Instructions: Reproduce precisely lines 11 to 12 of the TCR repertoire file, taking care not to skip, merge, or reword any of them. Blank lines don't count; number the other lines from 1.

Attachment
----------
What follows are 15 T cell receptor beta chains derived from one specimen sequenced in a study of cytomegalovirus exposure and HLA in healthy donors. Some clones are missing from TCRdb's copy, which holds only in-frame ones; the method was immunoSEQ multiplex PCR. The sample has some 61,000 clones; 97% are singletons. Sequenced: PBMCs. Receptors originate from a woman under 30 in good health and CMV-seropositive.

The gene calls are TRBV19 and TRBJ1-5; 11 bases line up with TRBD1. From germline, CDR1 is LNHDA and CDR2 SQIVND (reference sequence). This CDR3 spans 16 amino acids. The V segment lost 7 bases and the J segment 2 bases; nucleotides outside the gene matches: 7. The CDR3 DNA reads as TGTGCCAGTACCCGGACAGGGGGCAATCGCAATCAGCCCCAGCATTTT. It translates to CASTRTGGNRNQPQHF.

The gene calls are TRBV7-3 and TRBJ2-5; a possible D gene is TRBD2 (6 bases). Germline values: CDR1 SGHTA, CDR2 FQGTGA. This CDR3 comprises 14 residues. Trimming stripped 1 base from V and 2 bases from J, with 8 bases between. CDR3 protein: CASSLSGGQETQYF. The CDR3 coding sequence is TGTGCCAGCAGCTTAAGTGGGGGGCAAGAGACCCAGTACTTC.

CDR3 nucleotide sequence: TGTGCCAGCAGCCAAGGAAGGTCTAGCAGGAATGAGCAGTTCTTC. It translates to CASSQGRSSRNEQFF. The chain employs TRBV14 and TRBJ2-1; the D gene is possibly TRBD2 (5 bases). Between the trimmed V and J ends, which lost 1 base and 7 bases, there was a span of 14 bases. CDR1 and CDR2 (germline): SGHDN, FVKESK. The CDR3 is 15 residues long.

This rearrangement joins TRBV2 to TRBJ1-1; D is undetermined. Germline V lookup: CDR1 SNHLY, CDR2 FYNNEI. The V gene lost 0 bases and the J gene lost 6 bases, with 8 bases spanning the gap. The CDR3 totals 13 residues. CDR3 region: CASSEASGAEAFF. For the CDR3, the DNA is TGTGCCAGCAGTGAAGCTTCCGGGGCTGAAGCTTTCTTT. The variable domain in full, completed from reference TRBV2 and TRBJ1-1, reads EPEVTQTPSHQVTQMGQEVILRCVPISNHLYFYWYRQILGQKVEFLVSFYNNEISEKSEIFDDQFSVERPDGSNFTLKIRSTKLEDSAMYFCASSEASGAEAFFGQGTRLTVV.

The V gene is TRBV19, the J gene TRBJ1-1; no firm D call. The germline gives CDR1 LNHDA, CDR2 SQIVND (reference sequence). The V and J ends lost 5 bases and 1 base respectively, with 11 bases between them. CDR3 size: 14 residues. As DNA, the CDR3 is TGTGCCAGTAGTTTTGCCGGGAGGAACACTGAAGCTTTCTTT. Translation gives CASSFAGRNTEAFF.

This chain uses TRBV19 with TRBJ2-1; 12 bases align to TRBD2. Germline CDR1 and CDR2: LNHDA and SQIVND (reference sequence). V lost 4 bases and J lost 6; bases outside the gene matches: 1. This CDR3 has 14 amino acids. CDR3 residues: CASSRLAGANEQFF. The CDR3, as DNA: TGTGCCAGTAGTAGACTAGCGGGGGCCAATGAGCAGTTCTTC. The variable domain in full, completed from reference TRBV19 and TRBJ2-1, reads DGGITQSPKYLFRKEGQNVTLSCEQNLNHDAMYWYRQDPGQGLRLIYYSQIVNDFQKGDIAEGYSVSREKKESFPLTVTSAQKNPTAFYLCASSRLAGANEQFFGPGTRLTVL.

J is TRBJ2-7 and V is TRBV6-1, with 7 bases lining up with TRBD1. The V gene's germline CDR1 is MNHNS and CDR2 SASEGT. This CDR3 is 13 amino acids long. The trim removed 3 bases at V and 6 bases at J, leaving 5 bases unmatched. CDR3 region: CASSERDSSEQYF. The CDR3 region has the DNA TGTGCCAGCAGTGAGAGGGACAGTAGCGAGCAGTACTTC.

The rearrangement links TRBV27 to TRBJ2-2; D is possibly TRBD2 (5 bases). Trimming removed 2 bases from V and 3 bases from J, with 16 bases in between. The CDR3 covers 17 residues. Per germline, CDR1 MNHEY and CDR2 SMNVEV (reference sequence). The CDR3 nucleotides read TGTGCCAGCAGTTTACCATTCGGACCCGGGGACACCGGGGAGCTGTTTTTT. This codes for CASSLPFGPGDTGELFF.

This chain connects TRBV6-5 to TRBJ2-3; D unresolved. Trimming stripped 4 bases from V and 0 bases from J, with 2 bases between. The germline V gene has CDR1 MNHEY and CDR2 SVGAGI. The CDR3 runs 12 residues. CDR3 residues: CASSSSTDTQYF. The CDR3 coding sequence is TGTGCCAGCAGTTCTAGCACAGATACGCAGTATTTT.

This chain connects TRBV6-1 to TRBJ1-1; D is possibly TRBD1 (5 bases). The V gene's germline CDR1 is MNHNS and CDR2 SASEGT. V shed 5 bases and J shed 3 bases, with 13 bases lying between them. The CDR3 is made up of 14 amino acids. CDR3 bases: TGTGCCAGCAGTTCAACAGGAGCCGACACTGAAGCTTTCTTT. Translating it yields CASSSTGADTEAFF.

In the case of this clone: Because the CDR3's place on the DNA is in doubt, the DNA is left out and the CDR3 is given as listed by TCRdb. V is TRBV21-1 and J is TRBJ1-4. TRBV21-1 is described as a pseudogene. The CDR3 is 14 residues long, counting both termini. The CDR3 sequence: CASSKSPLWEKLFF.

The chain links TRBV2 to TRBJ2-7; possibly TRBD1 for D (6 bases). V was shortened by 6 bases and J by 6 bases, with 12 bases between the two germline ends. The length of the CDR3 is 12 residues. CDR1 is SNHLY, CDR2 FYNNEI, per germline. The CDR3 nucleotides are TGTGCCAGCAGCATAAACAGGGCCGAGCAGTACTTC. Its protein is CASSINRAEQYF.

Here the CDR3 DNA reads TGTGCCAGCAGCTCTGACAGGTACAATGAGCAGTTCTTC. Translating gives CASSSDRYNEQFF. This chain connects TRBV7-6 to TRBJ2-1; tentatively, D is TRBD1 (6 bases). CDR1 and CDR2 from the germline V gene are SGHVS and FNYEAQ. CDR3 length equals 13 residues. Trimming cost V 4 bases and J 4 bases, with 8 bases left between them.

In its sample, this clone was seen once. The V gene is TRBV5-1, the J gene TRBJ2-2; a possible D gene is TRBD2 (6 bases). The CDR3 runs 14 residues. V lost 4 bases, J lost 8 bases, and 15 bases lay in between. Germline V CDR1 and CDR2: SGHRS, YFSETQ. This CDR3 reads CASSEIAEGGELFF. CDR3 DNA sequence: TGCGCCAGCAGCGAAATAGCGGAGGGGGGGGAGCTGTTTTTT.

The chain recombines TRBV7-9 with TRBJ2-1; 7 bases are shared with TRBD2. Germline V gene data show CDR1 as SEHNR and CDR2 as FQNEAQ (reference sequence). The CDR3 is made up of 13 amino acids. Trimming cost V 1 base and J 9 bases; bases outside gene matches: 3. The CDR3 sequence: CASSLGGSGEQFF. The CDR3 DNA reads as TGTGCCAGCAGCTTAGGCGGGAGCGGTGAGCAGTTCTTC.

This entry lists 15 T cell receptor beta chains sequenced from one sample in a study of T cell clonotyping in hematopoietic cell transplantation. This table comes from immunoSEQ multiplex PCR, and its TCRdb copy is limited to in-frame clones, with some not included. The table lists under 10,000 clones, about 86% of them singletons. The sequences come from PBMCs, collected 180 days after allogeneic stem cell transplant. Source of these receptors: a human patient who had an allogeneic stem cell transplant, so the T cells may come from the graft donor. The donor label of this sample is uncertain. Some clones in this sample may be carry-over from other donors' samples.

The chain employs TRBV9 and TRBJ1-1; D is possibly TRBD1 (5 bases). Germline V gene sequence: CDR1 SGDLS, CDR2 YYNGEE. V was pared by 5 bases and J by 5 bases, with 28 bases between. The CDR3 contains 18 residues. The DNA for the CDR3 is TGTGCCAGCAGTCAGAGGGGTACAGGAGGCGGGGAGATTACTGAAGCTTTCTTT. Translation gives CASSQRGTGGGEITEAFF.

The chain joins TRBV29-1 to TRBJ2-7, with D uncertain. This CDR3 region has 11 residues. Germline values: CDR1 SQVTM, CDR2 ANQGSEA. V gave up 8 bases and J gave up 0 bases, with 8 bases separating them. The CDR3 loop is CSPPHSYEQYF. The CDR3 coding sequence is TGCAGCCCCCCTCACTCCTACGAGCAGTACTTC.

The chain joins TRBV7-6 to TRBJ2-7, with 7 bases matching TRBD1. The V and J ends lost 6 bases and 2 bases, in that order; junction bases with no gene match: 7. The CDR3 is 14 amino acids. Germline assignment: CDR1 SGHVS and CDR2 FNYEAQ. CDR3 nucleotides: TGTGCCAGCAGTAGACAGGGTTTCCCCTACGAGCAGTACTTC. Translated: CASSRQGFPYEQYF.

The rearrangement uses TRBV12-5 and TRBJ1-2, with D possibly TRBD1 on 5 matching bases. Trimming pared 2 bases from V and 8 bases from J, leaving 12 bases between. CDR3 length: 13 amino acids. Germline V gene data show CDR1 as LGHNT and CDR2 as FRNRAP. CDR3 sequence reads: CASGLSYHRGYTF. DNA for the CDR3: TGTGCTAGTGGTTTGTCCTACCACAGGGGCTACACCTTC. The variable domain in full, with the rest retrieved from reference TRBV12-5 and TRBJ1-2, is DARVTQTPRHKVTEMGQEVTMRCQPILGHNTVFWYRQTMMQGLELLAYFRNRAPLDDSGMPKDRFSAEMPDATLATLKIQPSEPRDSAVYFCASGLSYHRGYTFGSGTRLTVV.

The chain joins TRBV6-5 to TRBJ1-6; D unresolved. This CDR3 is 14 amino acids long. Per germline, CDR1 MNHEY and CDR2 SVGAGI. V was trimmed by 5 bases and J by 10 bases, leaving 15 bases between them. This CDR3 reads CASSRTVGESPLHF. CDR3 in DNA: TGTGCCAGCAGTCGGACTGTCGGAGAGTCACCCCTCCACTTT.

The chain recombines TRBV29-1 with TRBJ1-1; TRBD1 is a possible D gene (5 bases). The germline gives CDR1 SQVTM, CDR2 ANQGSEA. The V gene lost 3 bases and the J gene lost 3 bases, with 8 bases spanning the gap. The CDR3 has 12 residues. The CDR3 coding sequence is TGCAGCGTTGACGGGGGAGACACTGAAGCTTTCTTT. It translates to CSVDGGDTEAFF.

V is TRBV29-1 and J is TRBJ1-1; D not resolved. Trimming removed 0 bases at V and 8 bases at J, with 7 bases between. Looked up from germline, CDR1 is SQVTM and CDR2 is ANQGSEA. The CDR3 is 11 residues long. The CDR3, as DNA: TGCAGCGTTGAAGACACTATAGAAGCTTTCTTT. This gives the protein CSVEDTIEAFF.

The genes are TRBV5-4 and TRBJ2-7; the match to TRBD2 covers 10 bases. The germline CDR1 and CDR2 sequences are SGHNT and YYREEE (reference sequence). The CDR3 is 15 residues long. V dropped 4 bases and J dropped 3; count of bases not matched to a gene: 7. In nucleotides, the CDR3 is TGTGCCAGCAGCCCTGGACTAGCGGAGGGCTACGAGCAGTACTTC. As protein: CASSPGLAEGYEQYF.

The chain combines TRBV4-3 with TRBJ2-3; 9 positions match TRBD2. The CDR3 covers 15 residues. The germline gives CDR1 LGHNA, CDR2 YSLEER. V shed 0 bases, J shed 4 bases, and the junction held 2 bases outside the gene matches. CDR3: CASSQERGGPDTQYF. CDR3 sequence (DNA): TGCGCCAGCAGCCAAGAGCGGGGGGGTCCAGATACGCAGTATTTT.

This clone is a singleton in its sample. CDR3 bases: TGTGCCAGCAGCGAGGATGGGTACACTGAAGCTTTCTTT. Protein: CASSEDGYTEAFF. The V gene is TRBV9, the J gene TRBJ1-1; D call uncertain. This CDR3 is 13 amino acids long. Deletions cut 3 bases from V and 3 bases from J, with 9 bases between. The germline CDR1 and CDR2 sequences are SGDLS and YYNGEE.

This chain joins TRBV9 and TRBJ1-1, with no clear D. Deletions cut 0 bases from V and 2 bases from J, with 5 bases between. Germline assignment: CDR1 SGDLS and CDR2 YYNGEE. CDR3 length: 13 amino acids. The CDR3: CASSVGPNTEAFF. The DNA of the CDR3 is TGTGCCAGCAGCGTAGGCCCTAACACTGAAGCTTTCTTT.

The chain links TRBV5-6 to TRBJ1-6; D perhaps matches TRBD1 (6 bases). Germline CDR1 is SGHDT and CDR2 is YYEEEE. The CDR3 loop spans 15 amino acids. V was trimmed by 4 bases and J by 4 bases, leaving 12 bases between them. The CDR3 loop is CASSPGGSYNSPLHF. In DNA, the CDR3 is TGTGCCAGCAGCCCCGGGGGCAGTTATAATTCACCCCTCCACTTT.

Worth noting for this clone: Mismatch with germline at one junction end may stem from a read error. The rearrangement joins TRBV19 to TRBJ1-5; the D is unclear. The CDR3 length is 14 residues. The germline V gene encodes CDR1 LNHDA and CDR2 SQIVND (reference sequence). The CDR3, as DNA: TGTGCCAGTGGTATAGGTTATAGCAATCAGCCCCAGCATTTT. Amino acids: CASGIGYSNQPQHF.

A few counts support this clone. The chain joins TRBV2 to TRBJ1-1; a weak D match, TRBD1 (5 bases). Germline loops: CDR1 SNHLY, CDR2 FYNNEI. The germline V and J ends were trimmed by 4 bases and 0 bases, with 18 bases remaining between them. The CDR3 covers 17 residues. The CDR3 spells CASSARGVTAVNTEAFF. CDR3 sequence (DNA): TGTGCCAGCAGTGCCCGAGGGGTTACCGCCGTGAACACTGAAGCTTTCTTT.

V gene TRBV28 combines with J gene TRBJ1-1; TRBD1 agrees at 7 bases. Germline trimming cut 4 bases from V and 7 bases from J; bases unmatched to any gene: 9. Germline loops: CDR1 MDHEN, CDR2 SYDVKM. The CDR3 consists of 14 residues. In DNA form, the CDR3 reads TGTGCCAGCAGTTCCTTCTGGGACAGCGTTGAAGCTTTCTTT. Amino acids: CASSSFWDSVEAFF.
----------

This chain connects TRBV6-1 to TRBJ1-1; D is possibly TRBD1 (5 bases). The V gene's germline CDR1 is MNHNS and CDR2 SASEGT. V shed 5 bases and J shed 3 bases, with 13 bases lying between them. The CDR3 is made up of 14 amino acids. CDR3 bases: TGTGCCAGCAGTTCAACAGGAGCCGACACTGAAGCTTTCTTT. Translating it yields CASSSTGADTEAFF.

In the case of this clone: Because the CDR3's place on the DNA is in doubt, the DNA is left out and the CDR3 is given as listed by TCRdb. V is TRBV21-1 and J is TRBJ1-4. TRBV21-1 is described as a pseudogene. The CDR3 is 14 residues long, counting both termini. The CDR3 sequence: CASSKSPLWEKLFF.